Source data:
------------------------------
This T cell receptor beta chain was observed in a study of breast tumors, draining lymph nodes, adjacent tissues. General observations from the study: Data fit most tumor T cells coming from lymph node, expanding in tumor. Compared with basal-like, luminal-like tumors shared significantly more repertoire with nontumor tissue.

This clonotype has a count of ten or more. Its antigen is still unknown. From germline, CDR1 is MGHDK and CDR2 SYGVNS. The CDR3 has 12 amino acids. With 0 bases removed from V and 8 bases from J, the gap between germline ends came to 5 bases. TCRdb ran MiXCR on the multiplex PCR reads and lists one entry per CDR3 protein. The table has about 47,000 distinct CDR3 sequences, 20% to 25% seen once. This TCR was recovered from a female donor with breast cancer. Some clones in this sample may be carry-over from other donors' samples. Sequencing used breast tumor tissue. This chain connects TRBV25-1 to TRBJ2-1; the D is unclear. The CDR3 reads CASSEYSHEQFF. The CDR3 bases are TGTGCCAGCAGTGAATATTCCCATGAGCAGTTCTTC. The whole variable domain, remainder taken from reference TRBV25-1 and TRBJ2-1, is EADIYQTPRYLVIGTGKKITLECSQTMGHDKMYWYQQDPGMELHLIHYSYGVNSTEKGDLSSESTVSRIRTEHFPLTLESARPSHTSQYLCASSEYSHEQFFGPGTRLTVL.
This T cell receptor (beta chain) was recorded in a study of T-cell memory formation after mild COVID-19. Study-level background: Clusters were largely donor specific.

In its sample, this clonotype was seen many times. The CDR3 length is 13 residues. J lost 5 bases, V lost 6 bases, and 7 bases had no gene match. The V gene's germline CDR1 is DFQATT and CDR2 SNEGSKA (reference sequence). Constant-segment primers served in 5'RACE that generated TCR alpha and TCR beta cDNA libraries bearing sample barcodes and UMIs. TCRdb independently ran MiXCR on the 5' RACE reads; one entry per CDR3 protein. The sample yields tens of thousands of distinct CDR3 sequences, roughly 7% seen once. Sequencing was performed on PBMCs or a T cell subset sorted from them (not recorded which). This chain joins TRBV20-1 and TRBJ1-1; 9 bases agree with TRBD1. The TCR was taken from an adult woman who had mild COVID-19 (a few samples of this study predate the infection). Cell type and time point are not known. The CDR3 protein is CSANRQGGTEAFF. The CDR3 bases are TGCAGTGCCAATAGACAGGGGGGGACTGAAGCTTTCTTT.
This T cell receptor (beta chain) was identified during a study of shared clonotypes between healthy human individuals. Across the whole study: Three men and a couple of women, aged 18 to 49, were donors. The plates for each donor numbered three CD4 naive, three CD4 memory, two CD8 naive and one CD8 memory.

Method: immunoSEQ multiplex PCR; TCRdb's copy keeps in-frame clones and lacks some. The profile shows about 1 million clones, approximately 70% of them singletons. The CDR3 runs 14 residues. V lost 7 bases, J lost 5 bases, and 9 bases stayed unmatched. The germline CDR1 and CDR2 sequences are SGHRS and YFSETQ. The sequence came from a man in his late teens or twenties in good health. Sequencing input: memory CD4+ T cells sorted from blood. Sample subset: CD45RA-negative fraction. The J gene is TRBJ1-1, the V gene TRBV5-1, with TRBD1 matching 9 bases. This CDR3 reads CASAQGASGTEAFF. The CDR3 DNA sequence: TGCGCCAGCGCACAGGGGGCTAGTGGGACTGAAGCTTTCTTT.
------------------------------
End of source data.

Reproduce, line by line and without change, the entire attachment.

This T cell receptor beta chain was observed in a study of breast tumors, draining lymph nodes, adjacent tissues. General observations from the study: Data fit most tumor T cells coming from lymph node, expanding in tumor. Compared with basal-like, luminal-like tumors shared significantly more repertoire with nontumor tissue.

This clonotype has a count of ten or more. Its antigen is still unknown. From germline, CDR1 is MGHDK and CDR2 SYGVNS. The CDR3 has 12 amino acids. With 0 bases removed from V and 8 bases from J, the gap between germline ends came to 5 bases. TCRdb ran MiXCR on the multiplex PCR reads and lists one entry per CDR3 protein. The table has about 47,000 distinct CDR3 sequences, 20% to 25% seen once. This TCR was recovered from a female donor with breast cancer. Some clones in this sample may be carry-over from other donors' samples. Sequencing used breast tumor tissue. This chain connects TRBV25-1 to TRBJ2-1; the D is unclear. The CDR3 reads CASSEYSHEQFF. The CDR3 bases are TGTGCCAGCAGTGAATATTCCCATGAGCAGTTCTTC. The whole variable domain, remainder taken from reference TRBV25-1 and TRBJ2-1, is EADIYQTPRYLVIGTGKKITLECSQTMGHDKMYWYQQDPGMELHLIHYSYGVNSTEKGDLSSESTVSRIRTEHFPLTLESARPSHTSQYLCASSEYSHEQFFGPGTRLTVL.
This T cell receptor (beta chain) was recorded in a study of T-cell memory formation after mild COVID-19. Study-level background: Clusters were largely donor specific.

In its sample, this clonotype was seen many times. The CDR3 length is 13 residues. J lost 5 bases, V lost 6 bases, and 7 bases had no gene match. The V gene's germline CDR1 is DFQATT and CDR2 SNEGSKA (reference sequence). Constant-segment primers served in 5'RACE that generated TCR alpha and TCR beta cDNA libraries bearing sample barcodes and UMIs. TCRdb independently ran MiXCR on the 5' RACE reads; one entry per CDR3 protein. The sample yields tens of thousands of distinct CDR3 sequences, roughly 7% seen once. Sequencing was performed on PBMCs or a T cell subset sorted from them (not recorded which). This chain joins TRBV20-1 and TRBJ1-1; 9 bases agree with TRBD1. The TCR was taken from an adult woman who had mild COVID-19 (a few samples of this study predate the infection). Cell type and time point are not known. The CDR3 protein is CSANRQGGTEAFF. The CDR3 bases are TGCAGTGCCAATAGACAGGGGGGGACTGAAGCTTTCTTT.
This T cell receptor (beta chain) was identified during a study of shared clonotypes between healthy human individuals. Across the whole study: Three men and a couple of women, aged 18 to 49, were donors. The plates for each donor numbered three CD4 naive, three CD4 memory, two CD8 naive and one CD8 memory.

Method: immunoSEQ multiplex PCR; TCRdb's copy keeps in-frame clones and lacks some. The profile shows about 1 million clones, approximately 70% of them singletons. The CDR3 runs 14 residues. V lost 7 bases, J lost 5 bases, and 9 bases stayed unmatched. The germline CDR1 and CDR2 sequences are SGHRS and YFSETQ. The sequence came from a man in his late teens or twenties in good health. Sequencing input: memory CD4+ T cells sorted from blood. Sample subset: CD45RA-negative fraction. The J gene is TRBJ1-1, the V gene TRBV5-1, with TRBD1 matching 9 bases. This CDR3 reads CASAQGASGTEAFF. The CDR3 DNA sequence: TGCGCCAGCGCACAGGGGGCTAGTGGGACTGAAGCTTTCTTT.